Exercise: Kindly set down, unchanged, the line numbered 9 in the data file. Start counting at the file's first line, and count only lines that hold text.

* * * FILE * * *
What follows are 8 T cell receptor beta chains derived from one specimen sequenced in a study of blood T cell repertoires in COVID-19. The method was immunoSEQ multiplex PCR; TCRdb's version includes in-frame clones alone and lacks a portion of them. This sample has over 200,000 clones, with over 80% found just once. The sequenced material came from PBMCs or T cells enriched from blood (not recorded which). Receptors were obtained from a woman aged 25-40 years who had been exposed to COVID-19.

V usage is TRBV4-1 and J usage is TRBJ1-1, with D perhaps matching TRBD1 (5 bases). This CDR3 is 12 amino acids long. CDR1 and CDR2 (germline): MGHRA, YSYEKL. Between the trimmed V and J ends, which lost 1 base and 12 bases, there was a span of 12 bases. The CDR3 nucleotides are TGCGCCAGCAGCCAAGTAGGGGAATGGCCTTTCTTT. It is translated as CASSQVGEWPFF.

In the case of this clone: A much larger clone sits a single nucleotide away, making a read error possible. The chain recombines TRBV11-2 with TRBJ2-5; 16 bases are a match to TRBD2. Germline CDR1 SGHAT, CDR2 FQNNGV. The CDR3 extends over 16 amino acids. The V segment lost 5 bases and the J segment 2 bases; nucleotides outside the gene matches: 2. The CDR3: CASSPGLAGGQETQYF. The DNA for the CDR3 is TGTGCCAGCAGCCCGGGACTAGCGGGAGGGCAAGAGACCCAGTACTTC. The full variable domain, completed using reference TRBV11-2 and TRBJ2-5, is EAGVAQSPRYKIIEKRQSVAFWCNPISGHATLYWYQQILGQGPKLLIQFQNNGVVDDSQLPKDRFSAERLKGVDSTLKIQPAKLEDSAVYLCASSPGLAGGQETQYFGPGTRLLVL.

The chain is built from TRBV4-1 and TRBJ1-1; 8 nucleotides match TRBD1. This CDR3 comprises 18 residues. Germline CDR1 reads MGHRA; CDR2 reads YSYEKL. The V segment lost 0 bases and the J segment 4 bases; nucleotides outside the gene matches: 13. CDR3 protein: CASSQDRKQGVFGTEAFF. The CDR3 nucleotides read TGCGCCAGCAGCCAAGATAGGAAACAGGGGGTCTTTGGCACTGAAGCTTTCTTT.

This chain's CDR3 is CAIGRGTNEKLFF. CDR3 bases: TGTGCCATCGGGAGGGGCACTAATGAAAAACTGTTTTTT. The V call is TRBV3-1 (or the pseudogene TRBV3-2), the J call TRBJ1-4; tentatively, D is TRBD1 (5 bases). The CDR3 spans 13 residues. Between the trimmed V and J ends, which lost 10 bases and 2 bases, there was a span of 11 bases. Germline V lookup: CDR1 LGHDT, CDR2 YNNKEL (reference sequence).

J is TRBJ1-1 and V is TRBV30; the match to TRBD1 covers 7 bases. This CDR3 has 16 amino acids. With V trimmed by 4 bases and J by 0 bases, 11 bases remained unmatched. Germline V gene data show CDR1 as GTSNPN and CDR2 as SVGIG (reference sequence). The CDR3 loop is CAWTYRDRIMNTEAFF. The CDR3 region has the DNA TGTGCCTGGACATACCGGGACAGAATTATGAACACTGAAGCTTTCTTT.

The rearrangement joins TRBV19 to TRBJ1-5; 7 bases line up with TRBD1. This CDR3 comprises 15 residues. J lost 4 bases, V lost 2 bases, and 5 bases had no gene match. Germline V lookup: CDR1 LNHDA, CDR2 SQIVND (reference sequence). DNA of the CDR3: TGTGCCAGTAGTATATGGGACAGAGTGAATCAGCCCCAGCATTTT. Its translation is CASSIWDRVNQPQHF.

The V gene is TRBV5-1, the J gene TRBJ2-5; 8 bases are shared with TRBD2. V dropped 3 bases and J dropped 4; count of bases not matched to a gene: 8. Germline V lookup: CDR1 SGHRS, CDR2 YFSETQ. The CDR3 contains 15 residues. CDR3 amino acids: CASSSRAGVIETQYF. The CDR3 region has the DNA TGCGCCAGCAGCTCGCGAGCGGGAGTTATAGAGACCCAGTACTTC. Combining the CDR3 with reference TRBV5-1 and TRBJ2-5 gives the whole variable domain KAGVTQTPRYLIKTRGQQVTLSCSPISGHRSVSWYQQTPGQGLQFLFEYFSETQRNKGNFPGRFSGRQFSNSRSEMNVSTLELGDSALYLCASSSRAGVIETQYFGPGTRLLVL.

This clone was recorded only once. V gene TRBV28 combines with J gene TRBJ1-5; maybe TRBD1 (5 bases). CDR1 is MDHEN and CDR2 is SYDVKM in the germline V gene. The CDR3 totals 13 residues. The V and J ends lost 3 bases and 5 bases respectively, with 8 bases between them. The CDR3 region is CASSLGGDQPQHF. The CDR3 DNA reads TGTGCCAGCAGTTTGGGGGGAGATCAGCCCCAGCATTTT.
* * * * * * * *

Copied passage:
This clone was recorded only once. V gene TRBV28 combines with J gene TRBJ1-5; maybe TRBD1 (5 bases). CDR1 is MDHEN and CDR2 is SYDVKM in the germline V gene. The CDR3 totals 13 residues. The V and J ends lost 3 bases and 5 bases respectively, with 8 bases between them. The CDR3 region is CASSLGGDQPQHF. The CDR3 DNA reads TGTGCCAGCAGTTTGGGGGGAGATCAGCCCCAGCATTTT.